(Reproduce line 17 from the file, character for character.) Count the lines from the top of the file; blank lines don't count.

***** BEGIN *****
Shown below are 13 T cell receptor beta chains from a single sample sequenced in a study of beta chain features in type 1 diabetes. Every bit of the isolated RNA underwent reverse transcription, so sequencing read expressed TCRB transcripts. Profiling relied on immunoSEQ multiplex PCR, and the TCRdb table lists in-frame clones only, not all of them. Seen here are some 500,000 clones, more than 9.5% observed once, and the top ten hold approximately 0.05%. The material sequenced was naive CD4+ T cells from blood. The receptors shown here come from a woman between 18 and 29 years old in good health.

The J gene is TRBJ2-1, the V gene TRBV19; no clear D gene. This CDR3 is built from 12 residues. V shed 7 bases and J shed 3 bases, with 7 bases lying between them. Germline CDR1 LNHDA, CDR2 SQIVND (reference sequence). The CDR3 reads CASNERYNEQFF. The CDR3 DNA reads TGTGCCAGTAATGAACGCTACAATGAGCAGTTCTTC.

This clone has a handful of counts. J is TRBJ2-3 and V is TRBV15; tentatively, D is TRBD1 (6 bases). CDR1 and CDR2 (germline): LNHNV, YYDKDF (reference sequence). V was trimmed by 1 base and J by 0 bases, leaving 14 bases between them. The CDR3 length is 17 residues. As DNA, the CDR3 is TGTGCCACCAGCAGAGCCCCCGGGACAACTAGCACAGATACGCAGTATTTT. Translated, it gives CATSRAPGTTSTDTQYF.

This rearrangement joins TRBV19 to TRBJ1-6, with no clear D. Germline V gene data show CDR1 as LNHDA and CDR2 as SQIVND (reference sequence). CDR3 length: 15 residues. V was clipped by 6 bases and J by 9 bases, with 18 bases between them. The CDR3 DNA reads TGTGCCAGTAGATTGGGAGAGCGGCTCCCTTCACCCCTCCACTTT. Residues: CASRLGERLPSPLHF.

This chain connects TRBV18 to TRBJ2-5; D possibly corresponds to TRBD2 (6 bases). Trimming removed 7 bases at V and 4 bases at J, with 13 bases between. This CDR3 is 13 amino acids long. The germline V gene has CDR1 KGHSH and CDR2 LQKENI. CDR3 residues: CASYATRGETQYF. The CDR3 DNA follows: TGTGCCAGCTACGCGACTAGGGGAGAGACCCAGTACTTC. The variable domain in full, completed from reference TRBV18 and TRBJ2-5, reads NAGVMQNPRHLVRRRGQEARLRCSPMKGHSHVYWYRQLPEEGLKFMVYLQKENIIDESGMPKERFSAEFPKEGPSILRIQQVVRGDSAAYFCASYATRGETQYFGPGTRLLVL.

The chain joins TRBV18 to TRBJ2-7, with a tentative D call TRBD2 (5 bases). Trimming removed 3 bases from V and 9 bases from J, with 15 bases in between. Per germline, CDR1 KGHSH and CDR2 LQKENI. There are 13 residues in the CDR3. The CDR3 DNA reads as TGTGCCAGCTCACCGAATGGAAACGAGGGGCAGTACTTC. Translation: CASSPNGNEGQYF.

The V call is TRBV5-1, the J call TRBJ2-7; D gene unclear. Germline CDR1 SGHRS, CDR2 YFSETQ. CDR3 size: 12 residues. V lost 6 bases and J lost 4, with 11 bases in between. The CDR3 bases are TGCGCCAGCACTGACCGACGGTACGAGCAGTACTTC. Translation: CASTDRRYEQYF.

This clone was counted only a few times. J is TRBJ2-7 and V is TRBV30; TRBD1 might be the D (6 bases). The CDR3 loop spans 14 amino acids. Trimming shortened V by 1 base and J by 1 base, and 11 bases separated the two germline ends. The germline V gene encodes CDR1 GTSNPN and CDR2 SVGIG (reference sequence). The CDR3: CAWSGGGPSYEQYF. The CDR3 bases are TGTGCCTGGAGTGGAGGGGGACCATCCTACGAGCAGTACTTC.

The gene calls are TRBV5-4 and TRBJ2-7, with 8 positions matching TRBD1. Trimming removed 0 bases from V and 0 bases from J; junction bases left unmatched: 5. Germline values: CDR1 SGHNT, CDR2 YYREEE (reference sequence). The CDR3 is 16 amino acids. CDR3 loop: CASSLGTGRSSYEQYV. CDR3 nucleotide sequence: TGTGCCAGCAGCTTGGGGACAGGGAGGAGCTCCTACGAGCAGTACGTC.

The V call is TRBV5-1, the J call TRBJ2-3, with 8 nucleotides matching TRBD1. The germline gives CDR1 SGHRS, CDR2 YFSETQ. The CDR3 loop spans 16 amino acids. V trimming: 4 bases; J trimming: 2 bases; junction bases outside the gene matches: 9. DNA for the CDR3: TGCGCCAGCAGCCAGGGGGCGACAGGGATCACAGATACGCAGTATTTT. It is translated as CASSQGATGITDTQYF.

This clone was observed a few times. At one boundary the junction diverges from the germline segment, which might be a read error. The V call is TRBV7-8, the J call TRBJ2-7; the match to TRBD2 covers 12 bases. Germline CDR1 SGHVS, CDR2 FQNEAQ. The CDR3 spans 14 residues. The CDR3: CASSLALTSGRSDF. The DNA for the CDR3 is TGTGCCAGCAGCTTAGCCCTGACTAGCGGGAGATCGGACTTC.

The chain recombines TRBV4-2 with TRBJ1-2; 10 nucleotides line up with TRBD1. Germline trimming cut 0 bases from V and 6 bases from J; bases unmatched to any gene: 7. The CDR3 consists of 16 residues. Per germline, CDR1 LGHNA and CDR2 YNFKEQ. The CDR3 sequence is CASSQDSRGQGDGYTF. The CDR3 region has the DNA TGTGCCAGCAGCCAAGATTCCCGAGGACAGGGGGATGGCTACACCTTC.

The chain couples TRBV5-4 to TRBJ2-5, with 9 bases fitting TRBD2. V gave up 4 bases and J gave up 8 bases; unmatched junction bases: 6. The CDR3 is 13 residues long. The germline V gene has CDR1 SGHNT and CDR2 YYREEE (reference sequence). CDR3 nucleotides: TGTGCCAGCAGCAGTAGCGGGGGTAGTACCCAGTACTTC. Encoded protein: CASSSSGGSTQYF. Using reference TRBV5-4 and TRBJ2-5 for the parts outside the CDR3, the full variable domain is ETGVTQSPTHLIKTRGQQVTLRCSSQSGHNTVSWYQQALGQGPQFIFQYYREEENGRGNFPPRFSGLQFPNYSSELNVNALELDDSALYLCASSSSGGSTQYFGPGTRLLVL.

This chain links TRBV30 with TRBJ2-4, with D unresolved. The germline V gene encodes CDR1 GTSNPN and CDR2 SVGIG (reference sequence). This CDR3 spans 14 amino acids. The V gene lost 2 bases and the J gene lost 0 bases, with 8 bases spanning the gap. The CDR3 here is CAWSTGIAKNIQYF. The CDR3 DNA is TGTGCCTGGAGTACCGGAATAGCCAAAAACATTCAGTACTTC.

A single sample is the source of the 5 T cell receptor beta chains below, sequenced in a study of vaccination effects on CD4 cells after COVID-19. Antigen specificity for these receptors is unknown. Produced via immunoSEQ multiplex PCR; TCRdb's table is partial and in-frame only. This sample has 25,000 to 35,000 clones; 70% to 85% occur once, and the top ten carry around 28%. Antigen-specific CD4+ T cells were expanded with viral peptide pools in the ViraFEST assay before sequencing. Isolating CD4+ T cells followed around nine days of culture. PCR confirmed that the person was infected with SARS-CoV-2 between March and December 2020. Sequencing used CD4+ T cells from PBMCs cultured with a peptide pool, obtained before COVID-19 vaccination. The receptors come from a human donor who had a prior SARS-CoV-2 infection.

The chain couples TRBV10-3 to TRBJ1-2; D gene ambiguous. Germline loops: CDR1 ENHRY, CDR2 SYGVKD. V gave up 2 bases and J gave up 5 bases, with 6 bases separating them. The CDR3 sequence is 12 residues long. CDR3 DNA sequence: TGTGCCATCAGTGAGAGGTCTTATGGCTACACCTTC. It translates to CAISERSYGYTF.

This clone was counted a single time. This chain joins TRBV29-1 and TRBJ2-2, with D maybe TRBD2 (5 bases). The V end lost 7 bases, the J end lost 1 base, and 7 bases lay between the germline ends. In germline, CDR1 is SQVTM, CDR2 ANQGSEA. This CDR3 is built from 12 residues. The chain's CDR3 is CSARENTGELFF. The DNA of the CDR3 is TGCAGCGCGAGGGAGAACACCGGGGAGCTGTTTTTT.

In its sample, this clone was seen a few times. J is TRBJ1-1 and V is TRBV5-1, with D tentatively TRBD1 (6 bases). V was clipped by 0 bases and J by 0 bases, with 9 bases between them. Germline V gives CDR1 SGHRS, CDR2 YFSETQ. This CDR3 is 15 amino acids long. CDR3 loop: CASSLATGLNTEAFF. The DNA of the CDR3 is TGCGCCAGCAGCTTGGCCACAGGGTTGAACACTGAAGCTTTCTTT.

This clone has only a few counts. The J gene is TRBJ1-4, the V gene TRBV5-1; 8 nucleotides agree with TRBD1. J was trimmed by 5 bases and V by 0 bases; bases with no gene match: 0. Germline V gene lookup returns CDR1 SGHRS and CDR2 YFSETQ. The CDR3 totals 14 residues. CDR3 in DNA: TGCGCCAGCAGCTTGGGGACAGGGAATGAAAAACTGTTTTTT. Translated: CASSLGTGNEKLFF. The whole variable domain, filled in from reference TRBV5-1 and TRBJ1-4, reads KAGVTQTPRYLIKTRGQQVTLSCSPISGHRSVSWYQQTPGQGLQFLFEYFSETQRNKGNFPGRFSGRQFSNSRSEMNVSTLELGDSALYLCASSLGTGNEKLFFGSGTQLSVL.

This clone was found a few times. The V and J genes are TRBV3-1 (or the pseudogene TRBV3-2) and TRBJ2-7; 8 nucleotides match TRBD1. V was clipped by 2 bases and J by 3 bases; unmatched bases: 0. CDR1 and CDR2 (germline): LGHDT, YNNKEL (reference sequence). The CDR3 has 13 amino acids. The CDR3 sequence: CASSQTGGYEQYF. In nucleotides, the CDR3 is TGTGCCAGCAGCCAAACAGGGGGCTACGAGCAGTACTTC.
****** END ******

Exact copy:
This clone was counted a single time. This chain joins TRBV29-1 and TRBJ2-2, with D maybe TRBD2 (5 bases). The V end lost 7 bases, the J end lost 1 base, and 7 bases lay between the germline ends. In germline, CDR1 is SQVTM, CDR2 ANQGSEA. This CDR3 is built from 12 residues. The chain's CDR3 is CSARENTGELFF. The DNA of the CDR3 is TGCAGCGCGAGGGAGAACACCGGGGAGCTGTTTTTT.